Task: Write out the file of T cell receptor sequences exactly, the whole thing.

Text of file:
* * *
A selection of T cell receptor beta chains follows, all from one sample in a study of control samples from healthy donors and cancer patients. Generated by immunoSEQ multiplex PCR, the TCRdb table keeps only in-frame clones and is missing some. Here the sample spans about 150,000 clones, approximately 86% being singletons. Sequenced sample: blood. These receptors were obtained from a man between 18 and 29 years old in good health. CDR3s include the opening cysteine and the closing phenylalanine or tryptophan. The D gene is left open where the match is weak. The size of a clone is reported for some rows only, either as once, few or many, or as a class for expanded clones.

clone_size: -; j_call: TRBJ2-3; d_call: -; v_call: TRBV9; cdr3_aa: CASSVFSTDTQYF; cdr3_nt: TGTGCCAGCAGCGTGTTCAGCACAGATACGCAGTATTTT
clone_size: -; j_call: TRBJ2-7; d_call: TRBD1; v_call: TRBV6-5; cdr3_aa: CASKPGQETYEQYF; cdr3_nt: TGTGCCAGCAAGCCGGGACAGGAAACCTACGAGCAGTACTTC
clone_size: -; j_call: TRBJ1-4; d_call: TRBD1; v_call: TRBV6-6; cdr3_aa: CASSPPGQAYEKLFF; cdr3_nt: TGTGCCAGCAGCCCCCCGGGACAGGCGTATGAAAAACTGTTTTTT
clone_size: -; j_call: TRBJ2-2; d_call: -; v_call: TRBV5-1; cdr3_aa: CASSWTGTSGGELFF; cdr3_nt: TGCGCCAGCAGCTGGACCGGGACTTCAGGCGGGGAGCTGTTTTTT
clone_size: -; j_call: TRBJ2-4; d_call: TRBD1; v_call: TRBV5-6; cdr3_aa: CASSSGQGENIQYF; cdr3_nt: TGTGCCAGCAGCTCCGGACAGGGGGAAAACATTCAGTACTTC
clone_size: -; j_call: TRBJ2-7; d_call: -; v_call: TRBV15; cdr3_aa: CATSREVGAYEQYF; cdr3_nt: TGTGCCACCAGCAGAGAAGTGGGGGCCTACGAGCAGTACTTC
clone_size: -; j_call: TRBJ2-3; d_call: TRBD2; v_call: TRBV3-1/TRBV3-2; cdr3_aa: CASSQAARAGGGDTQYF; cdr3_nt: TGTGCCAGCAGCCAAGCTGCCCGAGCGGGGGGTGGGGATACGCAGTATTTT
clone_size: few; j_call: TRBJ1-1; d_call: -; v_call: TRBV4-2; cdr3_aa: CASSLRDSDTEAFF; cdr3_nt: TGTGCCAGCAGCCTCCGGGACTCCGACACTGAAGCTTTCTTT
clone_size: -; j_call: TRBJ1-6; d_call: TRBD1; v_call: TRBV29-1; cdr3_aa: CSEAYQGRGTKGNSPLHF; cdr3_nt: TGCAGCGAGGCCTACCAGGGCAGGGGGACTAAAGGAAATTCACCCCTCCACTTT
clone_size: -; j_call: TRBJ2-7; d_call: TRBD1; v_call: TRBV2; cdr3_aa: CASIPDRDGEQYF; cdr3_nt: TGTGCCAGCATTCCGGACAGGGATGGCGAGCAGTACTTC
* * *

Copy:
A selection of T cell receptor beta chains follows, all from one sample in a study of control samples from healthy donors and cancer patients. Generated by immunoSEQ multiplex PCR, the TCRdb table keeps only in-frame clones and is missing some. Here the sample spans about 150,000 clones, approximately 86% being singletons. Sequenced sample: blood. These receptors were obtained from a man between 18 and 29 years old in good health. CDR3s include the opening cysteine and the closing phenylalanine or tryptophan. The D gene is left open where the match is weak. The size of a clone is reported for some rows only, either as once, few or many, or as a class for expanded clones.

clone_size: -; j_call: TRBJ2-3; d_call: -; v_call: TRBV9; cdr3_aa: CASSVFSTDTQYF; cdr3_nt: TGTGCCAGCAGCGTGTTCAGCACAGATACGCAGTATTTT
clone_size: -; j_call: TRBJ2-7; d_call: TRBD1; v_call: TRBV6-5; cdr3_aa: CASKPGQETYEQYF; cdr3_nt: TGTGCCAGCAAGCCGGGACAGGAAACCTACGAGCAGTACTTC
clone_size: -; j_call: TRBJ1-4; d_call: TRBD1; v_call: TRBV6-6; cdr3_aa: CASSPPGQAYEKLFF; cdr3_nt: TGTGCCAGCAGCCCCCCGGGACAGGCGTATGAAAAACTGTTTTTT
clone_size: -; j_call: TRBJ2-2; d_call: -; v_call: TRBV5-1; cdr3_aa: CASSWTGTSGGELFF; cdr3_nt: TGCGCCAGCAGCTGGACCGGGACTTCAGGCGGGGAGCTGTTTTTT
clone_size: -; j_call: TRBJ2-4; d_call: TRBD1; v_call: TRBV5-6; cdr3_aa: CASSSGQGENIQYF; cdr3_nt: TGTGCCAGCAGCTCCGGACAGGGGGAAAACATTCAGTACTTC
clone_size: -; j_call: TRBJ2-7; d_call: -; v_call: TRBV15; cdr3_aa: CATSREVGAYEQYF; cdr3_nt: TGTGCCACCAGCAGAGAAGTGGGGGCCTACGAGCAGTACTTC
clone_size: -; j_call: TRBJ2-3; d_call: TRBD2; v_call: TRBV3-1/TRBV3-2; cdr3_aa: CASSQAARAGGGDTQYF; cdr3_nt: TGTGCCAGCAGCCAAGCTGCCCGAGCGGGGGGTGGGGATACGCAGTATTTT
clone_size: few; j_call: TRBJ1-1; d_call: -; v_call: TRBV4-2; cdr3_aa: CASSLRDSDTEAFF; cdr3_nt: TGTGCCAGCAGCCTCCGGGACTCCGACACTGAAGCTTTCTTT
clone_size: -; j_call: TRBJ1-6; d_call: TRBD1; v_call: TRBV29-1; cdr3_aa: CSEAYQGRGTKGNSPLHF; cdr3_nt: TGCAGCGAGGCCTACCAGGGCAGGGGGACTAAAGGAAATTCACCCCTCCACTTT
clone_size: -; j_call: TRBJ2-7; d_call: TRBD1; v_call: TRBV2; cdr3_aa: CASIPDRDGEQYF; cdr3_nt: TGTGCCAGCATTCCGGACAGGGATGGCGAGCAGTACTTC